Hotdogs Called Hazardous to Children’s Health

Pediatricians say hotdogs are a choking hazard for childrenThe hotdog has become a center of controversy – not because of its fat, sodium or preservatives content – but because the American Academy of Pediatricians thinks the sausage should come with a label that warns of choking hazards for babies and children.

If that’s not possible, the academy would like to see hotdogs redesigned so their shape, size and texture make them less likely to get stuck in a child’s throat.  More than 10,000 children 14 and younger are treated in ERs every year after choking on food; as many as 77 die.  Approximately 17 percent of food-related asphyxiations are hotdog related.

“If you were to take the best engineers in the world and design the perfect plug for a child’s airway, it would be a hotdog,” said Gary Smith, director of the Center for Injury Research and Policy at Nationwide Children’s Hospital in Columbus, OH.  “I’m a pediatric emergency doctor, and to try to get them out once they’re wedged in, it’s almost impossible.”  Smith notes that the Consumer Product Safety Commission requires labels on toys with small parts, but takes no position on foods, even though more than 50 percent of non-fatal choking incidents involve food.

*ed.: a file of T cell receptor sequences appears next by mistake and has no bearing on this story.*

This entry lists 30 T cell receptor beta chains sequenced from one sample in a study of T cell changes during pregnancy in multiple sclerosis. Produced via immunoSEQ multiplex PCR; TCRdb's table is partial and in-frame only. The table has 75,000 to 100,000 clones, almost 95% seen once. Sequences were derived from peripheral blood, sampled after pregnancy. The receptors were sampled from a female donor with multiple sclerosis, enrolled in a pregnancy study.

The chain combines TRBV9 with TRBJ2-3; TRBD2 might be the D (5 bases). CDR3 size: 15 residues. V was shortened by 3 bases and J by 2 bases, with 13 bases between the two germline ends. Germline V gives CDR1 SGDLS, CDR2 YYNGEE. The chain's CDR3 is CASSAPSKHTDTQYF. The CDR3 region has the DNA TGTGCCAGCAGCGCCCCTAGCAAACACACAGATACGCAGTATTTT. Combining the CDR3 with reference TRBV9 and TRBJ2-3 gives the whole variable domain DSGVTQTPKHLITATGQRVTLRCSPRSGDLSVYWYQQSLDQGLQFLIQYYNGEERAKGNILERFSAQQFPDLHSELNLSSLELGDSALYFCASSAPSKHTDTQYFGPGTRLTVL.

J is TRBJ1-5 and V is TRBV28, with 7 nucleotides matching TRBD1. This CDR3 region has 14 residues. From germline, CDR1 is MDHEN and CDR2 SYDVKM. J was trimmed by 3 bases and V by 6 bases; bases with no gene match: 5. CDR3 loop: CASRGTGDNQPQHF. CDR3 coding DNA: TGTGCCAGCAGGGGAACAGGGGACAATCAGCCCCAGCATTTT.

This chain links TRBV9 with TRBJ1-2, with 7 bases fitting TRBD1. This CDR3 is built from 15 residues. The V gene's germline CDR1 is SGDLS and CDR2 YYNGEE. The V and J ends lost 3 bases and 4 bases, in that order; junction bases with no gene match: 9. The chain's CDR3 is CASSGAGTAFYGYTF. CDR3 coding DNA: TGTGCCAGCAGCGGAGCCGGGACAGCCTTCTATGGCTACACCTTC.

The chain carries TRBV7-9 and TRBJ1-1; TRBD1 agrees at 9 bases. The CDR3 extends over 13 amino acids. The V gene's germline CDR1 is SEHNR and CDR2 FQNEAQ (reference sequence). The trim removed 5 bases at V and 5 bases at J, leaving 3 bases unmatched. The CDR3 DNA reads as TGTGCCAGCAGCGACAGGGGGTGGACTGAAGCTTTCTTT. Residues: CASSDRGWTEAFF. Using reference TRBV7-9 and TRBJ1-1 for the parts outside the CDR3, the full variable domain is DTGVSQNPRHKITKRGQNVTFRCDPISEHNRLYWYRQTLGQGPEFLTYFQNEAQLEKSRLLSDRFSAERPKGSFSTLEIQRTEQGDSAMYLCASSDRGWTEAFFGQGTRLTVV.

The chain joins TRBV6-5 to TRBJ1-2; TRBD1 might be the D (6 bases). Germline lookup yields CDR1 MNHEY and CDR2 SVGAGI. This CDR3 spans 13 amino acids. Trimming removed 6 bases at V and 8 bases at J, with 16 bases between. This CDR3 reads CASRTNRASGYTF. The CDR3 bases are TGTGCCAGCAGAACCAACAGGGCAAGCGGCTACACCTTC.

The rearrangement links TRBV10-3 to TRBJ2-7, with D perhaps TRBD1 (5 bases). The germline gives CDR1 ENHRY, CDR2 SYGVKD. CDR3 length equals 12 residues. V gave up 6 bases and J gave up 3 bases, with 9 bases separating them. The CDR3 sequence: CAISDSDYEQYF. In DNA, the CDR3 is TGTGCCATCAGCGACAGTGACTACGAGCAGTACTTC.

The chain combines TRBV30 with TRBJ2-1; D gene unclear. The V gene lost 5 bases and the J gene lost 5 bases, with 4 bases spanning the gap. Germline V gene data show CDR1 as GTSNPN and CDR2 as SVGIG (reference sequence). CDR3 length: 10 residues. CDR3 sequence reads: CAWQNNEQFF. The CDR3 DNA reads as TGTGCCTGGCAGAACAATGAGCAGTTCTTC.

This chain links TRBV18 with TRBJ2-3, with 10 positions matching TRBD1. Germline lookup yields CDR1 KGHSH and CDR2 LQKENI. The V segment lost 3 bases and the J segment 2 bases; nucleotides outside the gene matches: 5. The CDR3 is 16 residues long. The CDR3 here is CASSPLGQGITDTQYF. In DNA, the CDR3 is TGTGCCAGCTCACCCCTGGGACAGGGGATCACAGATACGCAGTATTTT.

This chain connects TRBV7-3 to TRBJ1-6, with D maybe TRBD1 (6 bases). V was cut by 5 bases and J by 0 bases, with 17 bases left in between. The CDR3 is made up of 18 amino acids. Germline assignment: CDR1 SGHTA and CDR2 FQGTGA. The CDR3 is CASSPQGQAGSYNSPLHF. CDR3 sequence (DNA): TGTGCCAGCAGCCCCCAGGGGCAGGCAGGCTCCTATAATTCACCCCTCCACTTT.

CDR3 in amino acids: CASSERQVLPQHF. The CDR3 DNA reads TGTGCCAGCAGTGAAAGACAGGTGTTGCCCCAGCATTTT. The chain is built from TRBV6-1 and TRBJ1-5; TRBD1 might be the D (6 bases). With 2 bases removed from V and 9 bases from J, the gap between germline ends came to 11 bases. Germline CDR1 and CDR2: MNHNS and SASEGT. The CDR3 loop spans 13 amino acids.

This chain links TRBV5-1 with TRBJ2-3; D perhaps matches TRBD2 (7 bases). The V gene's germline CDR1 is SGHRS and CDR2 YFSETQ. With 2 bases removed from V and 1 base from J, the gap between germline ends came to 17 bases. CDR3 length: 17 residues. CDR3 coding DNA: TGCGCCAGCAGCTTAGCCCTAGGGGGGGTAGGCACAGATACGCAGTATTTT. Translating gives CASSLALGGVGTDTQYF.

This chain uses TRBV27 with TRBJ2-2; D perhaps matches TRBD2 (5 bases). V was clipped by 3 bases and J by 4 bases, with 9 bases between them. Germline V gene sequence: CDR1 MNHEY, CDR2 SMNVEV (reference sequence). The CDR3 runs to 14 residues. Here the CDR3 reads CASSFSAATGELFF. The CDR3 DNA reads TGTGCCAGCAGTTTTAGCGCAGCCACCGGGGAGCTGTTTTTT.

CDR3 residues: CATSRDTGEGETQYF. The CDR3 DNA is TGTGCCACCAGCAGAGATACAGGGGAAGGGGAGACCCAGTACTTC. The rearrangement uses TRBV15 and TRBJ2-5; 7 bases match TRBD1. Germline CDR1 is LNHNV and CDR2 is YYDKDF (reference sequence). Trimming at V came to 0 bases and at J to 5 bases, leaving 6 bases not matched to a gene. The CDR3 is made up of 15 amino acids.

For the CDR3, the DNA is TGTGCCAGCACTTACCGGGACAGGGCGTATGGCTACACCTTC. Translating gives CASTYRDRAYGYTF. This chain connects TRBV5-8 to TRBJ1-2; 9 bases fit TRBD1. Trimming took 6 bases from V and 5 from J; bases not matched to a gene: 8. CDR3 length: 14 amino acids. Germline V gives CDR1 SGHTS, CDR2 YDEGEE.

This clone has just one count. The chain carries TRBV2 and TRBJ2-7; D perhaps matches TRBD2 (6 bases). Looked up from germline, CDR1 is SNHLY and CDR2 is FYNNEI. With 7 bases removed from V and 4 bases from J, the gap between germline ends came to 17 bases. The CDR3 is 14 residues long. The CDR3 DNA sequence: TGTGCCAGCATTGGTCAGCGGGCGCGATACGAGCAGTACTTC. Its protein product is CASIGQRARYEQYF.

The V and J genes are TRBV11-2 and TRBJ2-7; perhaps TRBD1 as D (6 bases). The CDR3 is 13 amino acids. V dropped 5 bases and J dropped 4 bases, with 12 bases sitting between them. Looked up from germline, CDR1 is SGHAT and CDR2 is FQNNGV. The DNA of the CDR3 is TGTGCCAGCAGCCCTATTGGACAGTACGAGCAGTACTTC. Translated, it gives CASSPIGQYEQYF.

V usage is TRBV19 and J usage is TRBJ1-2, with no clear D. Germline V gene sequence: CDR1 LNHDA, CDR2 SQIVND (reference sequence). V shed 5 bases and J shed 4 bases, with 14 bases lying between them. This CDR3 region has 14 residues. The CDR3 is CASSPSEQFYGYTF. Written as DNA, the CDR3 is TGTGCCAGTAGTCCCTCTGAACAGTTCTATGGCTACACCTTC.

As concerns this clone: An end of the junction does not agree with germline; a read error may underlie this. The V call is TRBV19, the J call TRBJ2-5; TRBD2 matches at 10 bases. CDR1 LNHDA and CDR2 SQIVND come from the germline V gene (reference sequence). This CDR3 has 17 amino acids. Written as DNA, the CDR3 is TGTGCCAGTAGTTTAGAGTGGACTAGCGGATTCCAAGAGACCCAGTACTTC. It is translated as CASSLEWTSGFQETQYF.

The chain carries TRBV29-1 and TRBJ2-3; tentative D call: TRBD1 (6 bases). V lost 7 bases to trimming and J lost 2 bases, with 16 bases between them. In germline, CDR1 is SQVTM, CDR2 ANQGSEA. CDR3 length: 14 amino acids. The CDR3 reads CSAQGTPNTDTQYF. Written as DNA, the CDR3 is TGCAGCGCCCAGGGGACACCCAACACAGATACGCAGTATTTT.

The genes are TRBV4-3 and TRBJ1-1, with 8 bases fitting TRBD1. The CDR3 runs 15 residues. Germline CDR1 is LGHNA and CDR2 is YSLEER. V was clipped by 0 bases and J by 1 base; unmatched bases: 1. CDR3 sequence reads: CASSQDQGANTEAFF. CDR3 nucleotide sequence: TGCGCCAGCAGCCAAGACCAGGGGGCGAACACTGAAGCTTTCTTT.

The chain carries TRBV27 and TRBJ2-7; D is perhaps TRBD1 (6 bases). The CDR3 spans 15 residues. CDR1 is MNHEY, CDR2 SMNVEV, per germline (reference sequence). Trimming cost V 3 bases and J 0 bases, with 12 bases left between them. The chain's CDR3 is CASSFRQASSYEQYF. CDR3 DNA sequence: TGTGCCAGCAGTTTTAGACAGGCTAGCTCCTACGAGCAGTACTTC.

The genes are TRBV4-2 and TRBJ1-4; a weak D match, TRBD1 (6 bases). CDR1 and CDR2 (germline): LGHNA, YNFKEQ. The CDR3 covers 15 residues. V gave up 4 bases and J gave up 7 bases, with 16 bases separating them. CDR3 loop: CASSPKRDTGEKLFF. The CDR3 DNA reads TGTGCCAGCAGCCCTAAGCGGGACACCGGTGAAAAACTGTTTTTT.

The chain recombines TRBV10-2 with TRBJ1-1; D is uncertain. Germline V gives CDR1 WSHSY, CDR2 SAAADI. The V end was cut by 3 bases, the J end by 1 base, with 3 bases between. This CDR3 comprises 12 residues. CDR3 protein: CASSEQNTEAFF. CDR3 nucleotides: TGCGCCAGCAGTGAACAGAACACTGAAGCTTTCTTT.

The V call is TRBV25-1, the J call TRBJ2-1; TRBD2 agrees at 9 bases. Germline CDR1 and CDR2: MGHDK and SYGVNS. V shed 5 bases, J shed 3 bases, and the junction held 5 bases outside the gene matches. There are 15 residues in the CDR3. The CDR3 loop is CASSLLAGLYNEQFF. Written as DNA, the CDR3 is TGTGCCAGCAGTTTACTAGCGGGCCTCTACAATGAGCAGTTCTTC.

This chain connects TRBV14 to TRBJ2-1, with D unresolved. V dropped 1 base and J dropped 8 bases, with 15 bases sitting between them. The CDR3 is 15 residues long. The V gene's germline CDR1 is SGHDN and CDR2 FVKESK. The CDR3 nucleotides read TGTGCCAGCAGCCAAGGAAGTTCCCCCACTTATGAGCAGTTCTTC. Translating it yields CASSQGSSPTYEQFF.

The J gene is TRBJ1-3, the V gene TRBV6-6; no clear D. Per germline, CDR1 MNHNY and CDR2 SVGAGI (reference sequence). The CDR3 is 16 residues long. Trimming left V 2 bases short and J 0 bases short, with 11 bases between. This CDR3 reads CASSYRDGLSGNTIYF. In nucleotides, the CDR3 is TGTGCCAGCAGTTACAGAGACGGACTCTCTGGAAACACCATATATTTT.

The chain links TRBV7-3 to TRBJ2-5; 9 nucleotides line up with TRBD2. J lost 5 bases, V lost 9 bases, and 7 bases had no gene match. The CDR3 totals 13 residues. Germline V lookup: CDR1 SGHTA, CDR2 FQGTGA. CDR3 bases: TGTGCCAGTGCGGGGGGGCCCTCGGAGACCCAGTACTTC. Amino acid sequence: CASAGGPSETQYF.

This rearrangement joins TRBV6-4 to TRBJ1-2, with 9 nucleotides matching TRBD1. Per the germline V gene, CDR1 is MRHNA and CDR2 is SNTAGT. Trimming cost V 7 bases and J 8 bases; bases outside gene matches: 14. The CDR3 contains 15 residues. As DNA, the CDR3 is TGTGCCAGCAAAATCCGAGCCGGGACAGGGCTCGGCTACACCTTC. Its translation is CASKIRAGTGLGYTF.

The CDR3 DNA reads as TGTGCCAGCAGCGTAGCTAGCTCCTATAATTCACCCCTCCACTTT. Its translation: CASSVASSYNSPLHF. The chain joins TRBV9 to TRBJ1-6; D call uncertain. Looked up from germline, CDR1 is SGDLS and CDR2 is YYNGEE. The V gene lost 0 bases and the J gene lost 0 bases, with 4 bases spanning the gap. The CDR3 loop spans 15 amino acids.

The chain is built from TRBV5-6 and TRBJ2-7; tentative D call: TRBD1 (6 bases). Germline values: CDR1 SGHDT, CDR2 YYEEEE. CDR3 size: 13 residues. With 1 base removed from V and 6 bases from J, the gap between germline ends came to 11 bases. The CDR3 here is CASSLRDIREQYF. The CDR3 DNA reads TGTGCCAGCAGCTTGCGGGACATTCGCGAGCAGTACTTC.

The National Hot Dog & Sausage Council supports the academy’s plan to better educate parents about choking prevention.  According to council president Janet Riley, “As a mother who has fed toddlers cylindrical foods like grapes, bananas, hotdogs and carrots, I ‘redesigned’ them in my kitchen by cutting them with a paring knife until my children were old enough to manage on their own.”

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